Employee fraud is a growing problem for businesses. The number of major embezzlements in America was up 11% in 2012 on the previous year, and the average size of theft went up to $1.4m from $750,000, according to research. Firms can help protect themselves from crooked employees by knowing what to look out for and by having an insurance policy that will cover them if problems occur.
Many companies screen new hires by carrying out criminal background checks, but it’s also worth monitoring existing employees from time to time, because members of staff may have been arrested without their boss’s knowledge. It was only through doing such a check that one company discovered that a member of staff had been convicted of assault, as the employee was serving his sentence on the weekends.
Savvy employees can exploit weaknesses in accounting software programs, so using data analytics software can help pick up on dubious transactions. In a recent case, an employee was writing company cheques to himself for amounts that were all round numbers (for example, $25,000 or $500). Those should stand out as suspicious because most invoices won’t be for precise figures.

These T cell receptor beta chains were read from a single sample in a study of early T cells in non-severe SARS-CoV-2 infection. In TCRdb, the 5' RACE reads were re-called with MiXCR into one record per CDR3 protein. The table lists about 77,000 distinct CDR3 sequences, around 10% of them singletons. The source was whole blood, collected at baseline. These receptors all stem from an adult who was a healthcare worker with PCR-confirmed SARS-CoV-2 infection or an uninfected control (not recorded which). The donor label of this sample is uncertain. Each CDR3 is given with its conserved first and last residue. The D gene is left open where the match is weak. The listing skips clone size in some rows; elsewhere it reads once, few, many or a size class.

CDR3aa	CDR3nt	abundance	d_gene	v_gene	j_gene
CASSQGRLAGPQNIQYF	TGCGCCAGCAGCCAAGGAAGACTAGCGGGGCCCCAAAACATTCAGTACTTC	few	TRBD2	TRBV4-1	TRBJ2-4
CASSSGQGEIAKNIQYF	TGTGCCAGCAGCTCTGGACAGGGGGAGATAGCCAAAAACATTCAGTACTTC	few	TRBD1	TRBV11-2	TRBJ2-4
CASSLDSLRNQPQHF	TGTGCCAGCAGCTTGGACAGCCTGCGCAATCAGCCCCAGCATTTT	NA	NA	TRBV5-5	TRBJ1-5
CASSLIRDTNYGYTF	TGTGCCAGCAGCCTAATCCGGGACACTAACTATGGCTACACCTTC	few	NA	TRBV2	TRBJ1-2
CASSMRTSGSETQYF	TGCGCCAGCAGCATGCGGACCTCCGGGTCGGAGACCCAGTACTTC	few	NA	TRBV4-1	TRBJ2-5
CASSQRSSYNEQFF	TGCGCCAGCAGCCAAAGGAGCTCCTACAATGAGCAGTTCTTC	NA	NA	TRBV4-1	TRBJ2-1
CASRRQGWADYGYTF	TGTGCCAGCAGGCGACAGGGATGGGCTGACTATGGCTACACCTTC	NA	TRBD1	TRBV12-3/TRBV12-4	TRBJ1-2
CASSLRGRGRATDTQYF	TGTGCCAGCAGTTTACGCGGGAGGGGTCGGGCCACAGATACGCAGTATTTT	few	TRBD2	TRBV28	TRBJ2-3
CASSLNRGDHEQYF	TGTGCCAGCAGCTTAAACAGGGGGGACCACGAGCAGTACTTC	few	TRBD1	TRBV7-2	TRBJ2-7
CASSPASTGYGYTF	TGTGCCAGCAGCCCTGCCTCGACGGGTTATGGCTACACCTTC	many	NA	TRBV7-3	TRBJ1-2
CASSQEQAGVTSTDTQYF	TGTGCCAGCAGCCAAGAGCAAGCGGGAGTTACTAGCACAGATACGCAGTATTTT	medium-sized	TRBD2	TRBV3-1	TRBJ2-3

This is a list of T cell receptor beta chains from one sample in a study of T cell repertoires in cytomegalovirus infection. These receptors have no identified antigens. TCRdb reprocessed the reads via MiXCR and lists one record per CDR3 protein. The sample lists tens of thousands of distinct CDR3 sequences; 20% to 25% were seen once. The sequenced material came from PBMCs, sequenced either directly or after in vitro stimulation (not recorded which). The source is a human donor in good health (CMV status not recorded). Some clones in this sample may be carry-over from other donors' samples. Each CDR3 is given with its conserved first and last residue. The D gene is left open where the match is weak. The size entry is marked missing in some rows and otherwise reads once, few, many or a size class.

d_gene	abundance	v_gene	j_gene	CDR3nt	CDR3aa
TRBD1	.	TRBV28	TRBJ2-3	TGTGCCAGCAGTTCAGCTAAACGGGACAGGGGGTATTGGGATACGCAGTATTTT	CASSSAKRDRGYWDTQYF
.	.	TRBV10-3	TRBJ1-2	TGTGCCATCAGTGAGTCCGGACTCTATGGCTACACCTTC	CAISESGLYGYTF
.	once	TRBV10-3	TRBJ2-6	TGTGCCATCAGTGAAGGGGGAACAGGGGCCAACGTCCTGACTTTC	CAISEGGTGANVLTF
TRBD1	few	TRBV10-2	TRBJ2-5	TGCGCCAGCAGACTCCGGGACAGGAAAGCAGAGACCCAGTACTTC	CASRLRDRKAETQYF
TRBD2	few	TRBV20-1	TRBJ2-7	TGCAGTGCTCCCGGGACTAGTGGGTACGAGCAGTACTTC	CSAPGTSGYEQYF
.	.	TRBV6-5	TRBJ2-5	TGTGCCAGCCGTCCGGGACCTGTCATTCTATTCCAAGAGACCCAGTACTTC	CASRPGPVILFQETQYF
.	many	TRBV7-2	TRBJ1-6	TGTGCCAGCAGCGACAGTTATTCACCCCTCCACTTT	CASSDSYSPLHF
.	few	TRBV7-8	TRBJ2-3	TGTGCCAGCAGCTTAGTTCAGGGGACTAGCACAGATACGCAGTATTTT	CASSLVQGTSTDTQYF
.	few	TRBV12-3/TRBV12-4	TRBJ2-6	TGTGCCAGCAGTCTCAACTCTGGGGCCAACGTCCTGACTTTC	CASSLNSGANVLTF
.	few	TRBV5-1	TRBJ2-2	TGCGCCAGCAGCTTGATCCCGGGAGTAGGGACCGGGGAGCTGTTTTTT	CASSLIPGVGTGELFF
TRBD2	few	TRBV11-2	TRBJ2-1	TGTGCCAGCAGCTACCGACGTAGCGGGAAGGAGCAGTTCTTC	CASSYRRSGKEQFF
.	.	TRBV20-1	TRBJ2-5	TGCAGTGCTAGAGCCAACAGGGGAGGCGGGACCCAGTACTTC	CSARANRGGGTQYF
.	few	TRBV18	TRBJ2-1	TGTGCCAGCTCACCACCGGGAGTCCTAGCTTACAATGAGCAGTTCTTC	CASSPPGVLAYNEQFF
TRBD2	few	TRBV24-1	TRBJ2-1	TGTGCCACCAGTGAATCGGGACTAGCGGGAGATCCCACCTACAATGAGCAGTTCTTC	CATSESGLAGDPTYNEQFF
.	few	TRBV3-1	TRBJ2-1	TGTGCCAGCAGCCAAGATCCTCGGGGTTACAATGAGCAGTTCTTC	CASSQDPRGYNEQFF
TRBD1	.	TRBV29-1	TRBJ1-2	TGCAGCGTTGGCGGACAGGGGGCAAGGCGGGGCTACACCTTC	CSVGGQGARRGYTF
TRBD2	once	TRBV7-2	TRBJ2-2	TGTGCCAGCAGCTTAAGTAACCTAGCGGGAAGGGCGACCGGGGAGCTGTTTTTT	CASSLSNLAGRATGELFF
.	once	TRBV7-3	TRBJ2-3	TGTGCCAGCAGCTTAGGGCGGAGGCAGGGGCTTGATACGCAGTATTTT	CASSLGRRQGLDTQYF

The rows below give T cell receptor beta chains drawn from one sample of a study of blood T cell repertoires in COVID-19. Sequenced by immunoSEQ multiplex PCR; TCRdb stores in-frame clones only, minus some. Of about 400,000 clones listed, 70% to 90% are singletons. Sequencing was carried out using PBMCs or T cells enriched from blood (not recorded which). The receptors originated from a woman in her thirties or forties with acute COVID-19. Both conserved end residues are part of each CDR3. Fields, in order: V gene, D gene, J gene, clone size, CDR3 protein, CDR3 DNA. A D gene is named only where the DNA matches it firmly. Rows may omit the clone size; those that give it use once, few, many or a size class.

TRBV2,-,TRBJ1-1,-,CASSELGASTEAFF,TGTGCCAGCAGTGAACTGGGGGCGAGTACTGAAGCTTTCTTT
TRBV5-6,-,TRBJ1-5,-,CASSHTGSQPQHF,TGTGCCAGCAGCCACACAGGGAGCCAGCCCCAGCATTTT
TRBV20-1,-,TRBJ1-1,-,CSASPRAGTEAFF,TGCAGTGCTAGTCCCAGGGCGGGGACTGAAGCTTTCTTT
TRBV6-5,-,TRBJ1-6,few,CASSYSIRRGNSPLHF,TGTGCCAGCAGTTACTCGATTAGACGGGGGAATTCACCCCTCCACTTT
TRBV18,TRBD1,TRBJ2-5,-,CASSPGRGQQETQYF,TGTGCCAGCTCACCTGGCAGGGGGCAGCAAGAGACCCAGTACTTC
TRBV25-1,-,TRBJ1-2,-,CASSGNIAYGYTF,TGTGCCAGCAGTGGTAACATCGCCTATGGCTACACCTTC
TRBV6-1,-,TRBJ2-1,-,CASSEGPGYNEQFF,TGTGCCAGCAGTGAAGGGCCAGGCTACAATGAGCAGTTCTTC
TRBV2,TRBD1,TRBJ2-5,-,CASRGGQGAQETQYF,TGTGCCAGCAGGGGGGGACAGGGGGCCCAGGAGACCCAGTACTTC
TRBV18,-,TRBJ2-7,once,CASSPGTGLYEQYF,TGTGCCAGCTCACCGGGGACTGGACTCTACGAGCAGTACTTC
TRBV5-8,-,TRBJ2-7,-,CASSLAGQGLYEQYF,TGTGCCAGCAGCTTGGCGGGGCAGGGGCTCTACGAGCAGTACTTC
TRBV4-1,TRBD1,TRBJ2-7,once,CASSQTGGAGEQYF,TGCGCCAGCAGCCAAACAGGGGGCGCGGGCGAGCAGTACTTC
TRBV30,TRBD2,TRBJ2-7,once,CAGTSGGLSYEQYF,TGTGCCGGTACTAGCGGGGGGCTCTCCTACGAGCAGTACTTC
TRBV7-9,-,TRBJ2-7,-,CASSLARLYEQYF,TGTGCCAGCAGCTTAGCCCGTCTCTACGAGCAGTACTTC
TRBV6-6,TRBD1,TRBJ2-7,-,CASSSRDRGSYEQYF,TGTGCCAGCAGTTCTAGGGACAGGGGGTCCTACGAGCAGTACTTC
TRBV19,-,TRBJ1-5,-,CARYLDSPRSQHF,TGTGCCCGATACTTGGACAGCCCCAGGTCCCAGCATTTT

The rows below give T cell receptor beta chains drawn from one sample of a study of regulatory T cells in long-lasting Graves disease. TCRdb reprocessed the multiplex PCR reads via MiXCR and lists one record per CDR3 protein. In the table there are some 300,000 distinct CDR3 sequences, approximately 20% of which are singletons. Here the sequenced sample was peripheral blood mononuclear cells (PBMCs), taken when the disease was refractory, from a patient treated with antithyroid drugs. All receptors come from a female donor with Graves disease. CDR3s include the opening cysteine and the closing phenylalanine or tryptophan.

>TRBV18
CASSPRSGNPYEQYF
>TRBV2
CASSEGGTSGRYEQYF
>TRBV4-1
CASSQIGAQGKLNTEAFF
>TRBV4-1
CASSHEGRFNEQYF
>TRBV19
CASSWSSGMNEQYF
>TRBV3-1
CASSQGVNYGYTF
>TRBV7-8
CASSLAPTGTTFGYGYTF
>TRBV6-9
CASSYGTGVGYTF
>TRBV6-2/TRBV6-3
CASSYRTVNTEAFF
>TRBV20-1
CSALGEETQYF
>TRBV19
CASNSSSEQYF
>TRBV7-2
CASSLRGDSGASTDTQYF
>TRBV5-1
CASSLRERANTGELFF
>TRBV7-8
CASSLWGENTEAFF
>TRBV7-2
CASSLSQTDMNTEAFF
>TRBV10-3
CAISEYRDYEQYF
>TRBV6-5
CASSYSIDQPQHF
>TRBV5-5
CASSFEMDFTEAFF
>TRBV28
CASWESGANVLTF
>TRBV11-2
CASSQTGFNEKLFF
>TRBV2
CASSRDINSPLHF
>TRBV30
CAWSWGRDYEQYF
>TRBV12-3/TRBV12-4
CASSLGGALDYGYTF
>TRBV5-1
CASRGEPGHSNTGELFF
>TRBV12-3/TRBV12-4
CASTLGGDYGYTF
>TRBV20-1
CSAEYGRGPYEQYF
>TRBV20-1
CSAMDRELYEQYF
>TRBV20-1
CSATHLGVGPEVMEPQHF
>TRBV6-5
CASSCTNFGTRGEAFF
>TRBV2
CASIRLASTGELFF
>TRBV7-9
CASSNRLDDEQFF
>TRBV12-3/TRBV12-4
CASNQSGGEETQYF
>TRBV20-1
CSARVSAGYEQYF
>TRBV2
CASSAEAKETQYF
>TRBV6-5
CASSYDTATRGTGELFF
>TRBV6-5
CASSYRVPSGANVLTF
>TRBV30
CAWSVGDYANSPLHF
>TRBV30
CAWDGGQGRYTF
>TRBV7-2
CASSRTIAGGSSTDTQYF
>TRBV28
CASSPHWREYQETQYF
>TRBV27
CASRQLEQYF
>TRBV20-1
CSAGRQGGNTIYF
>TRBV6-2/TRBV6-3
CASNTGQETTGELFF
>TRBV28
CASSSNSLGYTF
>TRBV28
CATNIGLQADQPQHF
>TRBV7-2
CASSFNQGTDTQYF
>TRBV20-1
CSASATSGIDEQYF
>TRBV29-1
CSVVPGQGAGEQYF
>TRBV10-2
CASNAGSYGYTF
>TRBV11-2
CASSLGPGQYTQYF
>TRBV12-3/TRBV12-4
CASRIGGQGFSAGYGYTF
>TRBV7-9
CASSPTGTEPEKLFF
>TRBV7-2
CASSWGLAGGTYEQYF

Members of staff can also create phony contractors and start submitting invoices, having the money paid into their own accounts, so it’s worthwhile occasionally checking your payroll records against the account details of the third-party firms that are billing you for services rendered.
Companies should also do occasional spot-checks of expense submissions, to uncover any bogus claims. A number of websites have sprung up that can provide fake expense receipts, including entirely made-up travel itineraries, including flights, car rental receipts and hotel invoices.
You may have no reason to be suspicious of your staff members, but it pays to be vigilant, as it can take months – or even years—for an act of fraud to be uncovered, which could really hurt your firm.
Image credit Alex Skopje (external link)